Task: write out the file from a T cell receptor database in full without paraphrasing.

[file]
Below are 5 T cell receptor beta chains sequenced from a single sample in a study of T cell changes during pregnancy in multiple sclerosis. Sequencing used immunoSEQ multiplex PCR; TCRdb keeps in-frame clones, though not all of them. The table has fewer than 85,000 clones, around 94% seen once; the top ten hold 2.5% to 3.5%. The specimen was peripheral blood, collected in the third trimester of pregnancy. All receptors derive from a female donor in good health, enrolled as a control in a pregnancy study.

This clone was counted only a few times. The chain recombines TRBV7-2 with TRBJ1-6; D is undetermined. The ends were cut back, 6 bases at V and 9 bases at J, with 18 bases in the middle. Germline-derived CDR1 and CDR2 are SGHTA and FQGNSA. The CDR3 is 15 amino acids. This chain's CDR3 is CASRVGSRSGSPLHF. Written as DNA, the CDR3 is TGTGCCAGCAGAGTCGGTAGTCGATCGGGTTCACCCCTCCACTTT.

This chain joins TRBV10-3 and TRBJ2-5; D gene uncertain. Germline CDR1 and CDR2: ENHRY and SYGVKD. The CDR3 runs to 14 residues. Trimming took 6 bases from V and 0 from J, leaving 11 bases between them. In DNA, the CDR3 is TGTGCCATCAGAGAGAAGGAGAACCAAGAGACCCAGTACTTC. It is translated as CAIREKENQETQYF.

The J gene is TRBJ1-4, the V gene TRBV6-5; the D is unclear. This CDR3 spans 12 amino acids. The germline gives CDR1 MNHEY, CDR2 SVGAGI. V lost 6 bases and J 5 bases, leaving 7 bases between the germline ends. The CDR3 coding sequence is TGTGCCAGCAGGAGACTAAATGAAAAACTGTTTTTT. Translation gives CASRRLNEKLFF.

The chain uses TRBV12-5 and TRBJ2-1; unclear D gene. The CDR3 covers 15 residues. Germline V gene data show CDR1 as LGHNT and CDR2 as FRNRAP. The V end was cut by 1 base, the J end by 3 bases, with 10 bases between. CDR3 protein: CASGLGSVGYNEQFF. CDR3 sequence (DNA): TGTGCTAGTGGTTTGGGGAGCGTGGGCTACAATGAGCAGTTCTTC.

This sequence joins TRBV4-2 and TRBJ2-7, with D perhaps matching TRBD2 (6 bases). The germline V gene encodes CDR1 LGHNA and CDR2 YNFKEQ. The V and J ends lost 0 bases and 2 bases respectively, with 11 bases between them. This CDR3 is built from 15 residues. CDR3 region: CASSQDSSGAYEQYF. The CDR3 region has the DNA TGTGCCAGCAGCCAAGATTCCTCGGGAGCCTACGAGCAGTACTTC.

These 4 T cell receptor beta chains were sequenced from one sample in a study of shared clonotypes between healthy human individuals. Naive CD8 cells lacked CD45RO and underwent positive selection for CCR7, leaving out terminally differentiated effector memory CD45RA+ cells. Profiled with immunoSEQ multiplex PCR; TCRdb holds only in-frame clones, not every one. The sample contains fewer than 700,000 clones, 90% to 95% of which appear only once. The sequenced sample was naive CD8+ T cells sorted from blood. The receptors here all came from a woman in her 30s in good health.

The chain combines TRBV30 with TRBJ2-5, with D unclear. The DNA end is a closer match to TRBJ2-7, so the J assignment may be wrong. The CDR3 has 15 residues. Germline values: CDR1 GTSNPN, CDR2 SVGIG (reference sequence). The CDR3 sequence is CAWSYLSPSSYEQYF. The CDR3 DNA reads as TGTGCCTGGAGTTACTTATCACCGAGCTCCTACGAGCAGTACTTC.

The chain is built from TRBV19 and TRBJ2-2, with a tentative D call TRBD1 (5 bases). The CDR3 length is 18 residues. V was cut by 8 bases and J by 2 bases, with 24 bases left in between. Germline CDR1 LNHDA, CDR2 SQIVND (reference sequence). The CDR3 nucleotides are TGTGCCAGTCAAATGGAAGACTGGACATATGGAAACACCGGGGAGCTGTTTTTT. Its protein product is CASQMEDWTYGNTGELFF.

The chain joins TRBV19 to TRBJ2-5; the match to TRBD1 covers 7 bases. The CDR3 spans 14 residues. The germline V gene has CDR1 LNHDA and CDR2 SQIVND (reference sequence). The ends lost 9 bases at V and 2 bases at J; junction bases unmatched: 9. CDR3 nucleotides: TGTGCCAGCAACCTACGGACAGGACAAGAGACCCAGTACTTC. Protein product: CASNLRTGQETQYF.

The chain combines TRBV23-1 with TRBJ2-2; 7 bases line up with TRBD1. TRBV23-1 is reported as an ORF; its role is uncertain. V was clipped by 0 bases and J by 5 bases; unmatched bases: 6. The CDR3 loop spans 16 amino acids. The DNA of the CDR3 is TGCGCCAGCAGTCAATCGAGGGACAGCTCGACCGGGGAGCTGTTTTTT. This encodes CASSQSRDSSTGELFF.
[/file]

Below are 5 T cell receptor beta chains sequenced from a single sample in a study of T cell changes during pregnancy in multiple sclerosis. Sequencing used immunoSEQ multiplex PCR; TCRdb keeps in-frame clones, though not all of them. The table has fewer than 85,000 clones, around 94% seen once; the top ten hold 2.5% to 3.5%. The specimen was peripheral blood, collected in the third trimester of pregnancy. All receptors derive from a female donor in good health, enrolled as a control in a pregnancy study.

This clone was counted only a few times. The chain recombines TRBV7-2 with TRBJ1-6; D is undetermined. The ends were cut back, 6 bases at V and 9 bases at J, with 18 bases in the middle. Germline-derived CDR1 and CDR2 are SGHTA and FQGNSA. The CDR3 is 15 amino acids. This chain's CDR3 is CASRVGSRSGSPLHF. Written as DNA, the CDR3 is TGTGCCAGCAGAGTCGGTAGTCGATCGGGTTCACCCCTCCACTTT.

This chain joins TRBV10-3 and TRBJ2-5; D gene uncertain. Germline CDR1 and CDR2: ENHRY and SYGVKD. The CDR3 runs to 14 residues. Trimming took 6 bases from V and 0 from J, leaving 11 bases between them. In DNA, the CDR3 is TGTGCCATCAGAGAGAAGGAGAACCAAGAGACCCAGTACTTC. It is translated as CAIREKENQETQYF.

The J gene is TRBJ1-4, the V gene TRBV6-5; the D is unclear. This CDR3 spans 12 amino acids. The germline gives CDR1 MNHEY, CDR2 SVGAGI. V lost 6 bases and J 5 bases, leaving 7 bases between the germline ends. The CDR3 coding sequence is TGTGCCAGCAGGAGACTAAATGAAAAACTGTTTTTT. Translation gives CASRRLNEKLFF.

The chain uses TRBV12-5 and TRBJ2-1; unclear D gene. The CDR3 covers 15 residues. Germline V gene data show CDR1 as LGHNT and CDR2 as FRNRAP. The V end was cut by 1 base, the J end by 3 bases, with 10 bases between. CDR3 protein: CASGLGSVGYNEQFF. CDR3 sequence (DNA): TGTGCTAGTGGTTTGGGGAGCGTGGGCTACAATGAGCAGTTCTTC.

This sequence joins TRBV4-2 and TRBJ2-7, with D perhaps matching TRBD2 (6 bases). The germline V gene encodes CDR1 LGHNA and CDR2 YNFKEQ. The V and J ends lost 0 bases and 2 bases respectively, with 11 bases between them. This CDR3 is built from 15 residues. CDR3 region: CASSQDSSGAYEQYF. The CDR3 region has the DNA TGTGCCAGCAGCCAAGATTCCTCGGGAGCCTACGAGCAGTACTTC.

These 4 T cell receptor beta chains were sequenced from one sample in a study of shared clonotypes between healthy human individuals. Naive CD8 cells lacked CD45RO and underwent positive selection for CCR7, leaving out terminally differentiated effector memory CD45RA+ cells. Profiled with immunoSEQ multiplex PCR; TCRdb holds only in-frame clones, not every one. The sample contains fewer than 700,000 clones, 90% to 95% of which appear only once. The sequenced sample was naive CD8+ T cells sorted from blood. The receptors here all came from a woman in her 30s in good health.

The chain combines TRBV30 with TRBJ2-5, with D unclear. The DNA end is a closer match to TRBJ2-7, so the J assignment may be wrong. The CDR3 has 15 residues. Germline values: CDR1 GTSNPN, CDR2 SVGIG (reference sequence). The CDR3 sequence is CAWSYLSPSSYEQYF. The CDR3 DNA reads as TGTGCCTGGAGTTACTTATCACCGAGCTCCTACGAGCAGTACTTC.

The chain is built from TRBV19 and TRBJ2-2, with a tentative D call TRBD1 (5 bases). The CDR3 length is 18 residues. V was cut by 8 bases and J by 2 bases, with 24 bases left in between. Germline CDR1 LNHDA, CDR2 SQIVND (reference sequence). The CDR3 nucleotides are TGTGCCAGTCAAATGGAAGACTGGACATATGGAAACACCGGGGAGCTGTTTTTT. Its protein product is CASQMEDWTYGNTGELFF.

The chain joins TRBV19 to TRBJ2-5; the match to TRBD1 covers 7 bases. The CDR3 spans 14 residues. The germline V gene has CDR1 LNHDA and CDR2 SQIVND (reference sequence). The ends lost 9 bases at V and 2 bases at J; junction bases unmatched: 9. CDR3 nucleotides: TGTGCCAGCAACCTACGGACAGGACAAGAGACCCAGTACTTC. Protein product: CASNLRTGQETQYF.

The chain combines TRBV23-1 with TRBJ2-2; 7 bases line up with TRBD1. TRBV23-1 is reported as an ORF; its role is uncertain. V was clipped by 0 bases and J by 5 bases; unmatched bases: 6. The CDR3 loop spans 16 amino acids. The DNA of the CDR3 is TGCGCCAGCAGTCAATCGAGGGACAGCTCGACCGGGGAGCTGTTTTTT. This encodes CASSQSRDSSTGELFF.